A Response To The Annapolis Shooting

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Annapolis is my hometown.
I can’t even begin to count the number of times I’ve hung out downtown with friends eating hot dogs from Pip’s Dock Street Dogs and licking an ice cream from Storm Bros. Ice Cream Factory as it’s melting faster than I can lick. Or the amount of times I’ve watched the Fourth of July fireworks from one of the parking garages. The amount of times I’ve gone downtown in the middle of the night playing guitar or even playing my drums. Not to mention the church I attend is in the heart of Annapolis.

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In light of Thursday’s shooting at the Capital Gazette, I wanted to give my response.

Workplace shootings happen, and unfortunately in this day and age shootings have become all the more common. More and more people wonder if this type of thing will ever happen in their school, their workplace, or even their hometown.

Most of us actually go about our daily lives hoping that we never have to live in fear of this type of thing happening.

Honestly though, at any given time this could happen.
This could happen anywhere.
This could be your hometown.
This could be your workplace.
These people could be your co-workers, your friends, your family, etc.

 

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This could be your hometown that is getting politicized and used as an example of Trump’s “hateful” rhetoric on the media.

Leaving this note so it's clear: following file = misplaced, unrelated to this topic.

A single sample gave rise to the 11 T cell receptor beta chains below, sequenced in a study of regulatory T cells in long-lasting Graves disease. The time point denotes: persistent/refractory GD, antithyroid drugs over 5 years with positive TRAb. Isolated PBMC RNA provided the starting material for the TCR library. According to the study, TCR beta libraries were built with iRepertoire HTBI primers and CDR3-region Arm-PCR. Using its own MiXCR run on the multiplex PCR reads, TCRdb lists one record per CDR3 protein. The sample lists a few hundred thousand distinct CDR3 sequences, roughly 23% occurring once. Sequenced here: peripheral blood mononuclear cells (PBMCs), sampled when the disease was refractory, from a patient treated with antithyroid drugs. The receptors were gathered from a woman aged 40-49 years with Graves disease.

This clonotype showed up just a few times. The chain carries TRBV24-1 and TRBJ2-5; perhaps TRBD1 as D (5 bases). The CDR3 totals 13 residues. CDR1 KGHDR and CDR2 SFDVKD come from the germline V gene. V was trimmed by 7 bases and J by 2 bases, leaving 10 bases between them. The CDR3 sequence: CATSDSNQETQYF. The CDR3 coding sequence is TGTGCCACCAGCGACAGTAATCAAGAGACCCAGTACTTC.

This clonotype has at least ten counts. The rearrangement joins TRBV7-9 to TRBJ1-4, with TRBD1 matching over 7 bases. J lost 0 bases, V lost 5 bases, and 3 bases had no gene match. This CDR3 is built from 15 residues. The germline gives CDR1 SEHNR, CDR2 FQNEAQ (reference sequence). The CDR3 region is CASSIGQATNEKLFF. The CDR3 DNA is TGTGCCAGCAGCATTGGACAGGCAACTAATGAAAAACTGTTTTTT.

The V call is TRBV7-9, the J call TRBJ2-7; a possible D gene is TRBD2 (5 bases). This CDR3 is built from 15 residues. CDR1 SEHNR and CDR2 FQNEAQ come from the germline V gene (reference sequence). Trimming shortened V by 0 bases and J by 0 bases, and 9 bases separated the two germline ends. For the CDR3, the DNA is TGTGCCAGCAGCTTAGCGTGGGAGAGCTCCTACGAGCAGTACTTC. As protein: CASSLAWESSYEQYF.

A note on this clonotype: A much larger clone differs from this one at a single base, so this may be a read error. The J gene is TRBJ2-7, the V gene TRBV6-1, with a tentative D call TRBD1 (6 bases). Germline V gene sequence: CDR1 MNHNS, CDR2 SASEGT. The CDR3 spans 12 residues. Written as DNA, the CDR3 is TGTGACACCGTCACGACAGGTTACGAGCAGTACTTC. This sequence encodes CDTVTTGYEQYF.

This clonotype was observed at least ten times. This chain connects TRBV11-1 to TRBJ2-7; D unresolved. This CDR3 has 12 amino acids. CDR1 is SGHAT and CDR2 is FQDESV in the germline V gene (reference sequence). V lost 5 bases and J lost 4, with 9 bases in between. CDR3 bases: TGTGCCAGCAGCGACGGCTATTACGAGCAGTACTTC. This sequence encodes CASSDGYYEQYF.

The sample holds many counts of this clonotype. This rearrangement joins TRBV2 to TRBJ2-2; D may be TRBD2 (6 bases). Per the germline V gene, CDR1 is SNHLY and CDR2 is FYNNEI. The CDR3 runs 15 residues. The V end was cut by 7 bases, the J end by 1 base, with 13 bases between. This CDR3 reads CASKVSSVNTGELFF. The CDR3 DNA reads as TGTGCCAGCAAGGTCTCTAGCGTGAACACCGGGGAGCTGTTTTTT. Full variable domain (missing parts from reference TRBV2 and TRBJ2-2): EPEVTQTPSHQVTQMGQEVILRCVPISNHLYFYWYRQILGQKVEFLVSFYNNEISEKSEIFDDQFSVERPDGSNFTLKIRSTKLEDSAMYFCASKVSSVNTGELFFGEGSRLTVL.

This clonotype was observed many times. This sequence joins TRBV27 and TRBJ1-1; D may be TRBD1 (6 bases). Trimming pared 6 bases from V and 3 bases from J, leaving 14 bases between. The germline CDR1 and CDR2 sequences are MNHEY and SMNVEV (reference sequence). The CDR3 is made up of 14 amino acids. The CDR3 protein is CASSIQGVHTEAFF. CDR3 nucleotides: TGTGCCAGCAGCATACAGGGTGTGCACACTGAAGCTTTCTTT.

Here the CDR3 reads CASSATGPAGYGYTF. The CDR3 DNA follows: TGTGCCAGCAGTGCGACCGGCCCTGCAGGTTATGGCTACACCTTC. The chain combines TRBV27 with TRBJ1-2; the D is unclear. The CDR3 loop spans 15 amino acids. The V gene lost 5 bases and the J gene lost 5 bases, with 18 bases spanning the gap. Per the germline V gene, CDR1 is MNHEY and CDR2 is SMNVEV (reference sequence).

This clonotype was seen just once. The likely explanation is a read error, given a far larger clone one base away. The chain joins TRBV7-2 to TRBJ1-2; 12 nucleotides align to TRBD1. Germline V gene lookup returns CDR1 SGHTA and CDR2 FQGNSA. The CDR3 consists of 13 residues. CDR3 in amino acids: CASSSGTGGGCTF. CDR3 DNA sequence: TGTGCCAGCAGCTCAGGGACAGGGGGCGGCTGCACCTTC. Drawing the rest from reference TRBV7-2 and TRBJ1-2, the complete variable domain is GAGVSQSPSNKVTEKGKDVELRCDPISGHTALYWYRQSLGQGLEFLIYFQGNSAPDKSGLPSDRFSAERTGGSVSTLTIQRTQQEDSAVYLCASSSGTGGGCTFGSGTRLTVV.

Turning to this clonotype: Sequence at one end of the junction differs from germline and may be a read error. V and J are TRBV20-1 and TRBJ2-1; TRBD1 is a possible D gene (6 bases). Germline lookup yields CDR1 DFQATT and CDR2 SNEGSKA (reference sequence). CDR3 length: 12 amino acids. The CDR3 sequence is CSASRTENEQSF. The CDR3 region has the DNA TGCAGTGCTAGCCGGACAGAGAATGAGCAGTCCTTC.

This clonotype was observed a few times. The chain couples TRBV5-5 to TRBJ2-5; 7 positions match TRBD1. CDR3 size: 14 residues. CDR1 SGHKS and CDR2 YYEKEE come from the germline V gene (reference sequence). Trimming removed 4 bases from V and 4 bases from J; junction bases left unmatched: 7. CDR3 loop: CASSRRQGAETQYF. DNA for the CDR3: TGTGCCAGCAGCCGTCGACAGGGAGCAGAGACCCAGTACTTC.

It can happen to anyone, anywhere at any given time. This shouldn’t allow us to live in fear or even stop being lights in a dark world.

Yes, unfortunately shootings happen and politics aside, we need to take a look at our gun laws and our mental health care system – and maybe I’ll write another post about the guns laws and mental health care system soon.

We shouldn’t allow these shootings to break us, to make us spend our whole lives living in fear.

Life is way too short so spend your life worrying about the what if’s. I’ve learned to trust God with my what if’s and but’s, and give Him full control.

Today I want to challenge you guys to be a light, to spread kindness.

Maybe reach out to an old friend, talk with someone who you may disagree with politically, or even call your mom or grandmother just to talk to them. Help a neighbor mow their lawn, pay for someone’s order at the drive through, etc.

There are endless ways that we can spread kindness.
It will cost you $0.00 to be kind to someone.

In times of tragedy is when we need to come together more than ever as a nation, rather than to allow hateful rhetoric and politics divide us.

 

 

 

 

 

 

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